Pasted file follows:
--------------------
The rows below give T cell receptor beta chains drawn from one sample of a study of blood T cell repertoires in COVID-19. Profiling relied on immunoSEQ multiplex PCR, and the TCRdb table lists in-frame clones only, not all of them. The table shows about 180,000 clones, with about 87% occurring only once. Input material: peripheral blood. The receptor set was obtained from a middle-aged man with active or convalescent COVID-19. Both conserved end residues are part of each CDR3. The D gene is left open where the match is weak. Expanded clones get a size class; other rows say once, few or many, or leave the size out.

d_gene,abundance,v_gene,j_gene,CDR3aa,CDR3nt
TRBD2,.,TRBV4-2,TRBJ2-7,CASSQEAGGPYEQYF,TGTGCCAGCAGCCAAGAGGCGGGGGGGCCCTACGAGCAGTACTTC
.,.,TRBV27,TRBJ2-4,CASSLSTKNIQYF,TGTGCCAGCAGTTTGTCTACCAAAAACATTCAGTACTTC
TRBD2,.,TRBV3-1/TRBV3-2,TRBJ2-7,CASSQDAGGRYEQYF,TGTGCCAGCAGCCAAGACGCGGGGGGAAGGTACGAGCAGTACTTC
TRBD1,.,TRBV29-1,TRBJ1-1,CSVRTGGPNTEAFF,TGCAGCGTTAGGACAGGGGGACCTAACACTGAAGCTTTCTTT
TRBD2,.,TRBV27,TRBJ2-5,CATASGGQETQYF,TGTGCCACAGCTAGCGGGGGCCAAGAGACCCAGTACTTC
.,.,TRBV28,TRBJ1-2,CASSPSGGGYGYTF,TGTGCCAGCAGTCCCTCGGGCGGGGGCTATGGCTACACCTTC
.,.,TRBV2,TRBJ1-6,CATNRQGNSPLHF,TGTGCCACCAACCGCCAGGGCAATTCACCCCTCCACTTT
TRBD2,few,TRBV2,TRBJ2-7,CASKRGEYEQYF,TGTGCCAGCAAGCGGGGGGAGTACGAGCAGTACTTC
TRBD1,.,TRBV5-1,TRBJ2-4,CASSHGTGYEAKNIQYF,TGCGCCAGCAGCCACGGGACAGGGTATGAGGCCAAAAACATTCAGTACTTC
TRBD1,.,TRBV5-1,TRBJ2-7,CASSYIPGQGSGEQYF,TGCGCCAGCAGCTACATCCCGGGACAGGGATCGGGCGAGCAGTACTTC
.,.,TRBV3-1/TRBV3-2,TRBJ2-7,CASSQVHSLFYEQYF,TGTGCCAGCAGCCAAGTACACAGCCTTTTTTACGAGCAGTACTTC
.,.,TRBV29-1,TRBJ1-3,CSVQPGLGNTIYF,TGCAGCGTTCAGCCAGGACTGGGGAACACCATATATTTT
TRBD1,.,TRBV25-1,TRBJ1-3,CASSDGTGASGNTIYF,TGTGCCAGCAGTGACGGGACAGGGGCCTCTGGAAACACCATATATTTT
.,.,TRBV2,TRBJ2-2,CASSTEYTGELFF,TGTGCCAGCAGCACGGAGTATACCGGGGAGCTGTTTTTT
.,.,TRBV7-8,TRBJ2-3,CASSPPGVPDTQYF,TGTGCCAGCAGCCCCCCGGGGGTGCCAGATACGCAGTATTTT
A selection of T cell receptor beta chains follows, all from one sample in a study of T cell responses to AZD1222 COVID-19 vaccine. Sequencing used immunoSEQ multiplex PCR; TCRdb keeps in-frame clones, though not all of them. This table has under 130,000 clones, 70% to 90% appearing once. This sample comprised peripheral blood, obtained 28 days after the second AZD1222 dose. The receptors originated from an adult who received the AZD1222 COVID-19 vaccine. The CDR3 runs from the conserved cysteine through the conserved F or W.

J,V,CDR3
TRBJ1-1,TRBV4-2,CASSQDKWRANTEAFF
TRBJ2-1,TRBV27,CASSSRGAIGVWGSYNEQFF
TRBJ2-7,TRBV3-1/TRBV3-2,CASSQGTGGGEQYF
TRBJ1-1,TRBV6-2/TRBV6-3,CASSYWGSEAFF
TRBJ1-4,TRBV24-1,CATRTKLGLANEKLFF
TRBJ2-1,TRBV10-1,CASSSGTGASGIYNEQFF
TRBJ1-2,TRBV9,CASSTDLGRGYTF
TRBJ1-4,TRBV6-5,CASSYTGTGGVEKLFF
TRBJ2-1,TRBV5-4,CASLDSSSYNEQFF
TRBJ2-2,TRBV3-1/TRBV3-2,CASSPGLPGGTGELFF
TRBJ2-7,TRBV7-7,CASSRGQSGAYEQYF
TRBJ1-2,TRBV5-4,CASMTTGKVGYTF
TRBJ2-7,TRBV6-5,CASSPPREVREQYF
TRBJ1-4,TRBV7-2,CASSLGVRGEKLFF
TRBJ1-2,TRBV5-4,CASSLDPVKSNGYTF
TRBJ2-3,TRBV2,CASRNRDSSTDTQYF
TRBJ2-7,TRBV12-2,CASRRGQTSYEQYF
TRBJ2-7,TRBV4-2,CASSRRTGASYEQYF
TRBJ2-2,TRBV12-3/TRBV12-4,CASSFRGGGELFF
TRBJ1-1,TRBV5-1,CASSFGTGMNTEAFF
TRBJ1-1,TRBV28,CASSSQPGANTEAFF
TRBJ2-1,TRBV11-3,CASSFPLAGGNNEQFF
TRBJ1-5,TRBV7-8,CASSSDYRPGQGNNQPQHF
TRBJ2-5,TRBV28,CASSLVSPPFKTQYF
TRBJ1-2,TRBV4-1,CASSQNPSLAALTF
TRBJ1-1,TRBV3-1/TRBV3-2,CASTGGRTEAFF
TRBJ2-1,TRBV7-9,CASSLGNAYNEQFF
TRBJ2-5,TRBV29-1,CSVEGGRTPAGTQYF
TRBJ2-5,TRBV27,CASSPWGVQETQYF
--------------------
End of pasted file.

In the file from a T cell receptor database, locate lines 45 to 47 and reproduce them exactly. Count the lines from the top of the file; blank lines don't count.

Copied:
TRBJ1-1,TRBV3-1/TRBV3-2,CASTGGRTEAFF
TRBJ2-1,TRBV7-9,CASSLGNAYNEQFF
TRBJ2-5,TRBV29-1,CSVEGGRTPAGTQYF